Movie Editing


Movie Editing

A movie, also commonly known as a motion picture, short movie, video, or short film, is a typically amateurish work of visual art employing repeated scenes, dialogue, narration, or sound to simulate real experiences that communicate specific messages, ideas, impressions, emotions, beauty, or ambiance. Movie making may incorporate other mediums such as painting, literature, television, computer-generated images, and so forth. The term ‘moviemaker’ refers to the person who designs, composes and provides the original content for movies. The term ‘viewer’ refers to the viewer of a movie.

In the past, movie makers have produced only black and white films with little or no dialogue. However, in modern times, producers of motion pictures have broadened their options to include a variety of pictures with sometimes complex plots and dramatic themes. Most movies are shot on a sound stage using cameras that record the motion picture from the actors’ movements on the set (the sets being the actual rooms or spaces in which the movie is set). Most movies that are made are shown for one or two weeks in various theaters before being broadcast for wide distribution.

Most filmmakers work with a small group of people on a project, which is composed of a writer, a director, a producer, and a location director. The writer is responsible for writing the story and conceiving of the concept of the movie. He or she must work with the cinematographer to conceptualize the images that will be used on film stock. The director is the person who actually makes the decisions about what the story and characters of the film will be.

After completing the script of a movie, the screenwriter then sends it to a movie maker for the purposes of filming it. Editing is the process by which shots are deleted or added to the film so that it fits together in the final version of the movie. Editing also involves the removal of all scenes that do not make the film effective or viewer-friendly. It is the process by which scenes are toned down or are removed from movies entirely. Editing software will be used during the editing process to facilitate the removal of scenes that do not make sense or are scenes that are redundant.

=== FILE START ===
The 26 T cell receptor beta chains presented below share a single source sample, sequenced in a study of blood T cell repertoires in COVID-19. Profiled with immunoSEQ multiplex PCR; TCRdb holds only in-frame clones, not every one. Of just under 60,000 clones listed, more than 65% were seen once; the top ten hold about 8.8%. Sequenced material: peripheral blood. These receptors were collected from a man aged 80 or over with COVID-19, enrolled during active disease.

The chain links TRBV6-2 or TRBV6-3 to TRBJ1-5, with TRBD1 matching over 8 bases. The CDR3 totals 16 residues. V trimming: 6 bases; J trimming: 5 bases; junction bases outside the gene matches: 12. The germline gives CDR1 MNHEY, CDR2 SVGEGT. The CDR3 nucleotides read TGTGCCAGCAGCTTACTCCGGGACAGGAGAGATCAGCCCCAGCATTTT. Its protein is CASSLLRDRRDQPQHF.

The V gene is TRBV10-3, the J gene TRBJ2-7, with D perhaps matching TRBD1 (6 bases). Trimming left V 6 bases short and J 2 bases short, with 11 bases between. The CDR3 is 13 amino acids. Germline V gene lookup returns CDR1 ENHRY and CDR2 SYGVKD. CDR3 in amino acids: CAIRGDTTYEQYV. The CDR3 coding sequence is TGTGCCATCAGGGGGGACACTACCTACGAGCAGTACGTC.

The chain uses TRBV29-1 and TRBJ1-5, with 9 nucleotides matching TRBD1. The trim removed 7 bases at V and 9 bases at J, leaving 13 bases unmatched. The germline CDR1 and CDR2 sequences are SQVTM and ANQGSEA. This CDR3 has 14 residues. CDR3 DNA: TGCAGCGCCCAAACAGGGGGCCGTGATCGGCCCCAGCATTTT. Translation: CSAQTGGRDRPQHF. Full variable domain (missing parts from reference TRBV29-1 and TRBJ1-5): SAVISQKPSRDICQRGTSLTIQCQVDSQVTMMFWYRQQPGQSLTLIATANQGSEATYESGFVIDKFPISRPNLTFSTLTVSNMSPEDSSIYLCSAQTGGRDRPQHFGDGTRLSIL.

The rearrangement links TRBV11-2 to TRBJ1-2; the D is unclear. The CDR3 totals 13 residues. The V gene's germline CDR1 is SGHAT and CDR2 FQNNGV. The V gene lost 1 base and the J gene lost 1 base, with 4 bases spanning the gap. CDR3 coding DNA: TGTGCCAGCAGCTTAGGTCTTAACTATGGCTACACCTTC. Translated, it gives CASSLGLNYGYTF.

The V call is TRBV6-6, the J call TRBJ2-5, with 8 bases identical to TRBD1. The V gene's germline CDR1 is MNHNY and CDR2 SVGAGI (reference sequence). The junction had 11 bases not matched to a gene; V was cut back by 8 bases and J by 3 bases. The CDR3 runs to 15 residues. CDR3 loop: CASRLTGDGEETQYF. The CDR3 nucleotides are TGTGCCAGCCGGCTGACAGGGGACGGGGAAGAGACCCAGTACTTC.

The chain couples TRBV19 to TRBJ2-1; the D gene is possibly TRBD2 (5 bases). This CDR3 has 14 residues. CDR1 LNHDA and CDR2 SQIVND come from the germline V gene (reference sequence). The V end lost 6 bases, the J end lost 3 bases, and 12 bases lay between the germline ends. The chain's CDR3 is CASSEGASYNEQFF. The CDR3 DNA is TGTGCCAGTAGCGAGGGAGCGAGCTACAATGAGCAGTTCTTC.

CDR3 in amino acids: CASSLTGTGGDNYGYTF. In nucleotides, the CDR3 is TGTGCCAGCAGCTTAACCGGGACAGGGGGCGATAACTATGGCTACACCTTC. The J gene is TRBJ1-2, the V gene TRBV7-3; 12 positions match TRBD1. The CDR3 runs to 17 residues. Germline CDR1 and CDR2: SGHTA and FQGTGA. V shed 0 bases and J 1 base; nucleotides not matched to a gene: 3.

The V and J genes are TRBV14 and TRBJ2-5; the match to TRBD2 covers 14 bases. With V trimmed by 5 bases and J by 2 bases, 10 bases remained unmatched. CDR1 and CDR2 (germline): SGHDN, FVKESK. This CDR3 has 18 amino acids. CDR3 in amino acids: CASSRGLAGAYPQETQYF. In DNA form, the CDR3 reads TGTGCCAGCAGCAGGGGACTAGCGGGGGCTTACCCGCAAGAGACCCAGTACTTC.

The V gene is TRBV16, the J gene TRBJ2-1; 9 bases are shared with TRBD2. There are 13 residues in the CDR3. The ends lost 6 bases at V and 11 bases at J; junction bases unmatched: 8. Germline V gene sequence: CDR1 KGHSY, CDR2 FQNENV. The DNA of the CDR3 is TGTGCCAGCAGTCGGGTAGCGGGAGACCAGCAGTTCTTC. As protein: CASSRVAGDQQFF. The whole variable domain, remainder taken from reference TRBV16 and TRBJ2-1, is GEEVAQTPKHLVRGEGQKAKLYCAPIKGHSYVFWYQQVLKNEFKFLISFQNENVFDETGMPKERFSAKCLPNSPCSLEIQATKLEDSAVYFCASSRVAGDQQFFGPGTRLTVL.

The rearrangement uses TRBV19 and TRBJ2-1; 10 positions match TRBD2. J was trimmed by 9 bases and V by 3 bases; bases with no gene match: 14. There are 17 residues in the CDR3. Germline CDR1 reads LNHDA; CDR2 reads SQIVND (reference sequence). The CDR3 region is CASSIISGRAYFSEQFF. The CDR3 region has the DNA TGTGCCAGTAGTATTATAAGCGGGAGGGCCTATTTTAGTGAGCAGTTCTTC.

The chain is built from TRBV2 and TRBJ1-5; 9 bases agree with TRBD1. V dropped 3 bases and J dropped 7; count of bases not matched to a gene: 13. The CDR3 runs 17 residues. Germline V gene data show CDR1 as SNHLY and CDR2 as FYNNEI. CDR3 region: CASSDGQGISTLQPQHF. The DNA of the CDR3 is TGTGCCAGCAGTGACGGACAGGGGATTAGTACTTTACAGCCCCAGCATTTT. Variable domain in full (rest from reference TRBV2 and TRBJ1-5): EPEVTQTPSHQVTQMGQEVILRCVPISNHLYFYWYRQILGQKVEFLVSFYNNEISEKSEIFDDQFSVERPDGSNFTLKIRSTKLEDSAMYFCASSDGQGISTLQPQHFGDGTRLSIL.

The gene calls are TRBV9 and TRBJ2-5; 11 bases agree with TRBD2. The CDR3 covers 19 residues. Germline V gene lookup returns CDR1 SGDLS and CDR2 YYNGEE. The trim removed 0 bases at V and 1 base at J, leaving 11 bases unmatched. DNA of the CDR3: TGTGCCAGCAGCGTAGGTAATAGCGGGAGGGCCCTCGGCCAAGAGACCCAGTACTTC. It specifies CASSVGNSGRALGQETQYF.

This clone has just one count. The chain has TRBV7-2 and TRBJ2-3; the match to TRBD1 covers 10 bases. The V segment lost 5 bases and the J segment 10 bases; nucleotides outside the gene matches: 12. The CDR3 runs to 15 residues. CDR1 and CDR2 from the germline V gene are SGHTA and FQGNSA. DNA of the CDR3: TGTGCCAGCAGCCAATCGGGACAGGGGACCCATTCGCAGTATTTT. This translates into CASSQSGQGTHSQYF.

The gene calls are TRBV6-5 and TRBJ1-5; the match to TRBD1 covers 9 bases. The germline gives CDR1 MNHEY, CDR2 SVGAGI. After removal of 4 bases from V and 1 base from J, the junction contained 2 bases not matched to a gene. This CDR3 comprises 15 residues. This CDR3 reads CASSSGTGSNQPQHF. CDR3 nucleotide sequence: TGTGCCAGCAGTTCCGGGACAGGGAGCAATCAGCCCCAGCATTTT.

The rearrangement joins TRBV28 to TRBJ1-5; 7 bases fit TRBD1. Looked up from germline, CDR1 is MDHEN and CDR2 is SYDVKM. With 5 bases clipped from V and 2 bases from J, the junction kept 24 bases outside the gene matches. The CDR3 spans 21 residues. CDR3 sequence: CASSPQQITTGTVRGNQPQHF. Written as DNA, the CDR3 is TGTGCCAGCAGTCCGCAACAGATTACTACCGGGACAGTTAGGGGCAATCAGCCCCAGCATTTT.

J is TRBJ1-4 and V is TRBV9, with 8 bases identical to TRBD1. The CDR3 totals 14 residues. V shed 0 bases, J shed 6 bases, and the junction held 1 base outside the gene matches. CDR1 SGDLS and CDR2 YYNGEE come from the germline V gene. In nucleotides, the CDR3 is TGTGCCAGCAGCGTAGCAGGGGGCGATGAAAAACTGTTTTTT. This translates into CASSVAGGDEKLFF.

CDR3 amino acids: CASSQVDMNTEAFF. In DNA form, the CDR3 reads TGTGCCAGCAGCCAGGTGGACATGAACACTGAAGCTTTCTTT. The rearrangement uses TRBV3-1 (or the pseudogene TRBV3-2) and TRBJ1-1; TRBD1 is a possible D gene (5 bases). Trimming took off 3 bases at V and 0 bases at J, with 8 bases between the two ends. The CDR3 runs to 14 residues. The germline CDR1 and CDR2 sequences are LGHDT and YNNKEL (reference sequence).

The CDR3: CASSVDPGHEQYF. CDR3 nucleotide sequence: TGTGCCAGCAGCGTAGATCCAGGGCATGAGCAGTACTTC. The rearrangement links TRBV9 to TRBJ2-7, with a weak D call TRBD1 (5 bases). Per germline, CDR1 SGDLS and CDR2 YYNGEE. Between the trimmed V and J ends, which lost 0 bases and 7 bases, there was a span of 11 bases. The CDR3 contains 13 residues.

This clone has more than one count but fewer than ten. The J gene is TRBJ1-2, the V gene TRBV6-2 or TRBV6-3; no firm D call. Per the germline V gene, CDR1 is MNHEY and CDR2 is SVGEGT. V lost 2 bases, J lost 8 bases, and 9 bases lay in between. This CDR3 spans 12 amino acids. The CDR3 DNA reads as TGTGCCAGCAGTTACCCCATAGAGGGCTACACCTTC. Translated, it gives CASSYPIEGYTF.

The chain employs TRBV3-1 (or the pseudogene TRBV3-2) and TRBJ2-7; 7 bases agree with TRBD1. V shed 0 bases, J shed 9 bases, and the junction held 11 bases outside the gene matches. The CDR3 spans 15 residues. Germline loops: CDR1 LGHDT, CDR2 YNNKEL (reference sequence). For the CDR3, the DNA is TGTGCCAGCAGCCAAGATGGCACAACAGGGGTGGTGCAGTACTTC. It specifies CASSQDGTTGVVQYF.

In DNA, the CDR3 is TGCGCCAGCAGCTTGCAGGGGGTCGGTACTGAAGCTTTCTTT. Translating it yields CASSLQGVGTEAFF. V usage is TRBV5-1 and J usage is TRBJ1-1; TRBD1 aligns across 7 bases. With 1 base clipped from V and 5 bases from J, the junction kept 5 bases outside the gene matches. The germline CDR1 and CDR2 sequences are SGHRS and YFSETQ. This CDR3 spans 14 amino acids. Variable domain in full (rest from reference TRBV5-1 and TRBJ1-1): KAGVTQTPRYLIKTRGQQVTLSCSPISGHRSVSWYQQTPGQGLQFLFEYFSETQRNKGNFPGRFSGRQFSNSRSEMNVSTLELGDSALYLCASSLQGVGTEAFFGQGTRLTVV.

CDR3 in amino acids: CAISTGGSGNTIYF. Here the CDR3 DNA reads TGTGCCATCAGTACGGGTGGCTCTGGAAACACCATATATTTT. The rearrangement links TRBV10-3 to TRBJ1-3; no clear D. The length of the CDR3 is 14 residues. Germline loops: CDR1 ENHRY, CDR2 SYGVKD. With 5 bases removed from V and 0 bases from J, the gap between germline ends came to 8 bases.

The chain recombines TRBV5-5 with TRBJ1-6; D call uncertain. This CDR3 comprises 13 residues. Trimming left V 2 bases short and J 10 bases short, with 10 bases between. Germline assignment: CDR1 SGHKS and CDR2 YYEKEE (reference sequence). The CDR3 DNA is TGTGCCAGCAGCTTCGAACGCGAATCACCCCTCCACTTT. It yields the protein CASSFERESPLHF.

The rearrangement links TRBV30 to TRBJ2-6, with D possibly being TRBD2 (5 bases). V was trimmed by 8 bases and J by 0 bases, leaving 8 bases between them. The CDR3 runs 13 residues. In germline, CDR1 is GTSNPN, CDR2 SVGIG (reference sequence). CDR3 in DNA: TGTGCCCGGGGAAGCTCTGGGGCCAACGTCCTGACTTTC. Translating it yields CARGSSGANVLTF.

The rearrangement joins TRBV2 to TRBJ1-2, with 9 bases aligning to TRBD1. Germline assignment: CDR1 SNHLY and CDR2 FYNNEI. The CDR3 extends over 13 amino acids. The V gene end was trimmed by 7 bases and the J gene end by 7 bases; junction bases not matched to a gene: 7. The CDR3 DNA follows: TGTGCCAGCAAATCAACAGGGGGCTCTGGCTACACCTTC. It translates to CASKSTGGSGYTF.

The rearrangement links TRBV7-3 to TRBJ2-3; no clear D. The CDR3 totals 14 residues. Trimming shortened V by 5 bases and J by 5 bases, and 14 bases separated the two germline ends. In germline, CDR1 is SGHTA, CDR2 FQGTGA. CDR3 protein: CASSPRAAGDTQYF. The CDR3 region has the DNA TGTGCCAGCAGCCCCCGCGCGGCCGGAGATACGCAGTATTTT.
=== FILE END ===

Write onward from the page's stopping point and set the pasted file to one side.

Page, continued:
Digital video post-production or DVD post-production involves the steps of converting a movie into a movie file. This can be accomplished by several methods, such as the Microsoft Movie Maker software that is included on every Windows system, the Apple iMovie on the Mac, or the Sony Vegas movie studio system. An image from the digital source file is compressed into a digital file and can be used for uploading to the Internet. A digital image is often composited into a movie file using editing software. Editing can be done offline using DVD video editors, or online using computerized video editing programs. Online editing refers to the process in which a user edits the video file after it has been uploaded to the Internet.

There are many other types of movie editing, including visual effects editing where artists apply visual effects like flames or explosions to a movie character, music editing, sound editing, and the basic addition of special effects. When done correctly, movie editing can make an entire movie into something special. Some of the special effects may include shots of entire cities exploding, shots of cars speeding down streets, or people walking through giant trees. Online computerized movie editing includes everything from background music to explosions and special effects. It also can include footage taken from other movies in the same genre.